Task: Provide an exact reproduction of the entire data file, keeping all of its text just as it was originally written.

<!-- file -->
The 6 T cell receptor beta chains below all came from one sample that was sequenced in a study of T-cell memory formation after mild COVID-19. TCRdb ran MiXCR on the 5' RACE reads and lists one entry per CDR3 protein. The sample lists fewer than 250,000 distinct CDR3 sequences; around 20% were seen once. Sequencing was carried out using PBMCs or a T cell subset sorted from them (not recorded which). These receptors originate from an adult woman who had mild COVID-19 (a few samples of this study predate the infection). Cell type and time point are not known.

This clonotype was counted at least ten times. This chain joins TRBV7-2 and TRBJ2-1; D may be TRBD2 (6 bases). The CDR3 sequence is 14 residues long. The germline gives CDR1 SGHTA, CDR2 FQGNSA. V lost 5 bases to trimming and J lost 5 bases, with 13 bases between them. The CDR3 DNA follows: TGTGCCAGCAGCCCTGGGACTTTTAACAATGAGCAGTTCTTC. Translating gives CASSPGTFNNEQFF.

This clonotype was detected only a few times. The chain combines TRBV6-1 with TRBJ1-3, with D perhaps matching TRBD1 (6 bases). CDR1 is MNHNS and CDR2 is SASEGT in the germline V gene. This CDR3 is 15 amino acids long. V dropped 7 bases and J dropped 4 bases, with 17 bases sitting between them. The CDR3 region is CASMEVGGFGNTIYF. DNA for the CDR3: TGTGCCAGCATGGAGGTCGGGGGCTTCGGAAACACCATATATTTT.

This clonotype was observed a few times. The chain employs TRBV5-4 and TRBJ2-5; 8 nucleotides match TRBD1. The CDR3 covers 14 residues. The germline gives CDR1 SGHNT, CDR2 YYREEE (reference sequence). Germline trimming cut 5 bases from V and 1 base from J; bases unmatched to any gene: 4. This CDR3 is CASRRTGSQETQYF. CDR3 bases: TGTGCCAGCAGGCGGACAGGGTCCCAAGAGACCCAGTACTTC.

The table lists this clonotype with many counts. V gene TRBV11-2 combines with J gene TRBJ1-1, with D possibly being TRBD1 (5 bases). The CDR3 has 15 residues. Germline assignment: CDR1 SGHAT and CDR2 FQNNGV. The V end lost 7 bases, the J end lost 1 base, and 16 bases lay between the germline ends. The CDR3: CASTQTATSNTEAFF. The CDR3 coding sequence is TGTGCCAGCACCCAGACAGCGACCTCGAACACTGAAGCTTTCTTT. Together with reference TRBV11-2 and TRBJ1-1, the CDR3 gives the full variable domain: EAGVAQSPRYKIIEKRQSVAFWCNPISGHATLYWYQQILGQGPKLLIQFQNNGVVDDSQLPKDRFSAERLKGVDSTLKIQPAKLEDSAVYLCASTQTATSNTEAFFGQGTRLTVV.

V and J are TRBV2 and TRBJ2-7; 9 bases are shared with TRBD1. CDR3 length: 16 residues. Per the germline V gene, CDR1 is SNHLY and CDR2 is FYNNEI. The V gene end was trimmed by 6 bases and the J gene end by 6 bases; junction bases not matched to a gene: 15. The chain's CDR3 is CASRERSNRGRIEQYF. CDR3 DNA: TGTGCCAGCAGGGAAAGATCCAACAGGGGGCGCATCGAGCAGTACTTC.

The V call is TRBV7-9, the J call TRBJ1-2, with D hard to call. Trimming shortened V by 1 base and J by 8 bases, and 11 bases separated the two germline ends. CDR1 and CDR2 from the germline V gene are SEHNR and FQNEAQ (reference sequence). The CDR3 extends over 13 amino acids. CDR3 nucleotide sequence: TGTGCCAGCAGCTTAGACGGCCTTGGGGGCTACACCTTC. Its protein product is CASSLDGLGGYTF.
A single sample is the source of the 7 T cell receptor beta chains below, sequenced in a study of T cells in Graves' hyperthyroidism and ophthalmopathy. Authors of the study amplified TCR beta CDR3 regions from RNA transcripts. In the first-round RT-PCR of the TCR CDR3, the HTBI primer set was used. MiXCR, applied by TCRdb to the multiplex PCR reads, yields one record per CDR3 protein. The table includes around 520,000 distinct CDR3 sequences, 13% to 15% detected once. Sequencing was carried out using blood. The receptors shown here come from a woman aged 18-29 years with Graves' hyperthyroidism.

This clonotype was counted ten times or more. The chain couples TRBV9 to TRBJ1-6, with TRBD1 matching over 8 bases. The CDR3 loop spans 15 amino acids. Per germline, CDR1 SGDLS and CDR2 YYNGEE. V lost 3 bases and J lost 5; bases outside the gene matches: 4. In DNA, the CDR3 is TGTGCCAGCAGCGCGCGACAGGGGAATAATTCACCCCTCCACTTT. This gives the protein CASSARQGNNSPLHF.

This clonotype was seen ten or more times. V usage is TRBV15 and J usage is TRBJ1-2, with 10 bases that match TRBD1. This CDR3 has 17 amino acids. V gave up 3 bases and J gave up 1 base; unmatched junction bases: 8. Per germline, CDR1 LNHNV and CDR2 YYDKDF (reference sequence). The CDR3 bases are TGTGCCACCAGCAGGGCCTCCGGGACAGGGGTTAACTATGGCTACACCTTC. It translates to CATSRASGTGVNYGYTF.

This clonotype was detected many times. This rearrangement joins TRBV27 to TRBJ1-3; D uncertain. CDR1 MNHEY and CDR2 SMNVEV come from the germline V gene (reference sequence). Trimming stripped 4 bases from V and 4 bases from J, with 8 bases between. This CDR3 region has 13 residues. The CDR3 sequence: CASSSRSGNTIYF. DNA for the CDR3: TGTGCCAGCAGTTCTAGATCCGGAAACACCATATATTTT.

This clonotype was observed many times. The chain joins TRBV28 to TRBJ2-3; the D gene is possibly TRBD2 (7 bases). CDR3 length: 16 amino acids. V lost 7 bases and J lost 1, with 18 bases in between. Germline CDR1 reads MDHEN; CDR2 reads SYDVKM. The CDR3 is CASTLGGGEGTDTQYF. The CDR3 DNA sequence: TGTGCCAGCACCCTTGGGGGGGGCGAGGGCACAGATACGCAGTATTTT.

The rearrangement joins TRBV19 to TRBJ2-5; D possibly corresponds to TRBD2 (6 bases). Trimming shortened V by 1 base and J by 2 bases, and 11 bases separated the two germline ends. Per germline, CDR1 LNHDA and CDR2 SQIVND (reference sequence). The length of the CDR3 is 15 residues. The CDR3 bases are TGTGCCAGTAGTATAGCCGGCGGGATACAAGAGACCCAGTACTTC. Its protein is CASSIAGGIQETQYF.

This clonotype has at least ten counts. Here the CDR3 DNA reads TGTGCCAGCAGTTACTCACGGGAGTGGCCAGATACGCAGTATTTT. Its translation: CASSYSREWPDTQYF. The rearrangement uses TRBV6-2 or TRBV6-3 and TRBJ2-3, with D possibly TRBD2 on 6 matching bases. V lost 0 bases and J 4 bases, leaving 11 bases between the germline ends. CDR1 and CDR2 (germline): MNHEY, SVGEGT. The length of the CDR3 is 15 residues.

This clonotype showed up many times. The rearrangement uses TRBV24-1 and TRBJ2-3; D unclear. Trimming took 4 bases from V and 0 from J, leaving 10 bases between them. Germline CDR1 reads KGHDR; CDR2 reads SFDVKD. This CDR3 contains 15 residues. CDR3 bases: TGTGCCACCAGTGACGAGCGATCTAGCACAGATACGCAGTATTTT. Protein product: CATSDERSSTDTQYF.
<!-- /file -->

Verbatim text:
The 6 T cell receptor beta chains below all came from one sample that was sequenced in a study of T-cell memory formation after mild COVID-19. TCRdb ran MiXCR on the 5' RACE reads and lists one entry per CDR3 protein. The sample lists fewer than 250,000 distinct CDR3 sequences; around 20% were seen once. Sequencing was carried out using PBMCs or a T cell subset sorted from them (not recorded which). These receptors originate from an adult woman who had mild COVID-19 (a few samples of this study predate the infection). Cell type and time point are not known.

This clonotype was counted at least ten times. This chain joins TRBV7-2 and TRBJ2-1; D may be TRBD2 (6 bases). The CDR3 sequence is 14 residues long. The germline gives CDR1 SGHTA, CDR2 FQGNSA. V lost 5 bases to trimming and J lost 5 bases, with 13 bases between them. The CDR3 DNA follows: TGTGCCAGCAGCCCTGGGACTTTTAACAATGAGCAGTTCTTC. Translating gives CASSPGTFNNEQFF.

This clonotype was detected only a few times. The chain combines TRBV6-1 with TRBJ1-3, with D perhaps matching TRBD1 (6 bases). CDR1 is MNHNS and CDR2 is SASEGT in the germline V gene. This CDR3 is 15 amino acids long. V dropped 7 bases and J dropped 4 bases, with 17 bases sitting between them. The CDR3 region is CASMEVGGFGNTIYF. DNA for the CDR3: TGTGCCAGCATGGAGGTCGGGGGCTTCGGAAACACCATATATTTT.

This clonotype was observed a few times. The chain employs TRBV5-4 and TRBJ2-5; 8 nucleotides match TRBD1. The CDR3 covers 14 residues. The germline gives CDR1 SGHNT, CDR2 YYREEE (reference sequence). Germline trimming cut 5 bases from V and 1 base from J; bases unmatched to any gene: 4. This CDR3 is CASRRTGSQETQYF. CDR3 bases: TGTGCCAGCAGGCGGACAGGGTCCCAAGAGACCCAGTACTTC.

The table lists this clonotype with many counts. V gene TRBV11-2 combines with J gene TRBJ1-1, with D possibly being TRBD1 (5 bases). The CDR3 has 15 residues. Germline assignment: CDR1 SGHAT and CDR2 FQNNGV. The V end lost 7 bases, the J end lost 1 base, and 16 bases lay between the germline ends. The CDR3: CASTQTATSNTEAFF. The CDR3 coding sequence is TGTGCCAGCACCCAGACAGCGACCTCGAACACTGAAGCTTTCTTT. Together with reference TRBV11-2 and TRBJ1-1, the CDR3 gives the full variable domain: EAGVAQSPRYKIIEKRQSVAFWCNPISGHATLYWYQQILGQGPKLLIQFQNNGVVDDSQLPKDRFSAERLKGVDSTLKIQPAKLEDSAVYLCASTQTATSNTEAFFGQGTRLTVV.

V and J are TRBV2 and TRBJ2-7; 9 bases are shared with TRBD1. CDR3 length: 16 residues. Per the germline V gene, CDR1 is SNHLY and CDR2 is FYNNEI. The V gene end was trimmed by 6 bases and the J gene end by 6 bases; junction bases not matched to a gene: 15. The chain's CDR3 is CASRERSNRGRIEQYF. CDR3 DNA: TGTGCCAGCAGGGAAAGATCCAACAGGGGGCGCATCGAGCAGTACTTC.

The V call is TRBV7-9, the J call TRBJ1-2, with D hard to call. Trimming shortened V by 1 base and J by 8 bases, and 11 bases separated the two germline ends. CDR1 and CDR2 from the germline V gene are SEHNR and FQNEAQ (reference sequence). The CDR3 extends over 13 amino acids. CDR3 nucleotide sequence: TGTGCCAGCAGCTTAGACGGCCTTGGGGGCTACACCTTC. Its protein product is CASSLDGLGGYTF.
A single sample is the source of the 7 T cell receptor beta chains below, sequenced in a study of T cells in Graves' hyperthyroidism and ophthalmopathy. Authors of the study amplified TCR beta CDR3 regions from RNA transcripts. In the first-round RT-PCR of the TCR CDR3, the HTBI primer set was used. MiXCR, applied by TCRdb to the multiplex PCR reads, yields one record per CDR3 protein. The table includes around 520,000 distinct CDR3 sequences, 13% to 15% detected once. Sequencing was carried out using blood. The receptors shown here come from a woman aged 18-29 years with Graves' hyperthyroidism.

This clonotype was counted ten times or more. The chain couples TRBV9 to TRBJ1-6, with TRBD1 matching over 8 bases. The CDR3 loop spans 15 amino acids. Per germline, CDR1 SGDLS and CDR2 YYNGEE. V lost 3 bases and J lost 5; bases outside the gene matches: 4. In DNA, the CDR3 is TGTGCCAGCAGCGCGCGACAGGGGAATAATTCACCCCTCCACTTT. This gives the protein CASSARQGNNSPLHF.

This clonotype was seen ten or more times. V usage is TRBV15 and J usage is TRBJ1-2, with 10 bases that match TRBD1. This CDR3 has 17 amino acids. V gave up 3 bases and J gave up 1 base; unmatched junction bases: 8. Per germline, CDR1 LNHNV and CDR2 YYDKDF (reference sequence). The CDR3 bases are TGTGCCACCAGCAGGGCCTCCGGGACAGGGGTTAACTATGGCTACACCTTC. It translates to CATSRASGTGVNYGYTF.

This clonotype was detected many times. This rearrangement joins TRBV27 to TRBJ1-3; D uncertain. CDR1 MNHEY and CDR2 SMNVEV come from the germline V gene (reference sequence). Trimming stripped 4 bases from V and 4 bases from J, with 8 bases between. This CDR3 region has 13 residues. The CDR3 sequence: CASSSRSGNTIYF. DNA for the CDR3: TGTGCCAGCAGTTCTAGATCCGGAAACACCATATATTTT.

This clonotype was observed many times. The chain joins TRBV28 to TRBJ2-3; the D gene is possibly TRBD2 (7 bases). CDR3 length: 16 amino acids. V lost 7 bases and J lost 1, with 18 bases in between. Germline CDR1 reads MDHEN; CDR2 reads SYDVKM. The CDR3 is CASTLGGGEGTDTQYF. The CDR3 DNA sequence: TGTGCCAGCACCCTTGGGGGGGGCGAGGGCACAGATACGCAGTATTTT.

The rearrangement joins TRBV19 to TRBJ2-5; D possibly corresponds to TRBD2 (6 bases). Trimming shortened V by 1 base and J by 2 bases, and 11 bases separated the two germline ends. Per germline, CDR1 LNHDA and CDR2 SQIVND (reference sequence). The length of the CDR3 is 15 residues. The CDR3 bases are TGTGCCAGTAGTATAGCCGGCGGGATACAAGAGACCCAGTACTTC. Its protein is CASSIAGGIQETQYF.

This clonotype has at least ten counts. Here the CDR3 DNA reads TGTGCCAGCAGTTACTCACGGGAGTGGCCAGATACGCAGTATTTT. Its translation: CASSYSREWPDTQYF. The rearrangement uses TRBV6-2 or TRBV6-3 and TRBJ2-3, with D possibly TRBD2 on 6 matching bases. V lost 0 bases and J 4 bases, leaving 11 bases between the germline ends. CDR1 and CDR2 (germline): MNHEY, SVGEGT. The length of the CDR3 is 15 residues.

This clonotype showed up many times. The rearrangement uses TRBV24-1 and TRBJ2-3; D unclear. Trimming took 4 bases from V and 0 from J, leaving 10 bases between them. Germline CDR1 reads KGHDR; CDR2 reads SFDVKD. This CDR3 contains 15 residues. CDR3 bases: TGTGCCACCAGTGACGAGCGATCTAGCACAGATACGCAGTATTTT. Protein product: CATSDERSSTDTQYF.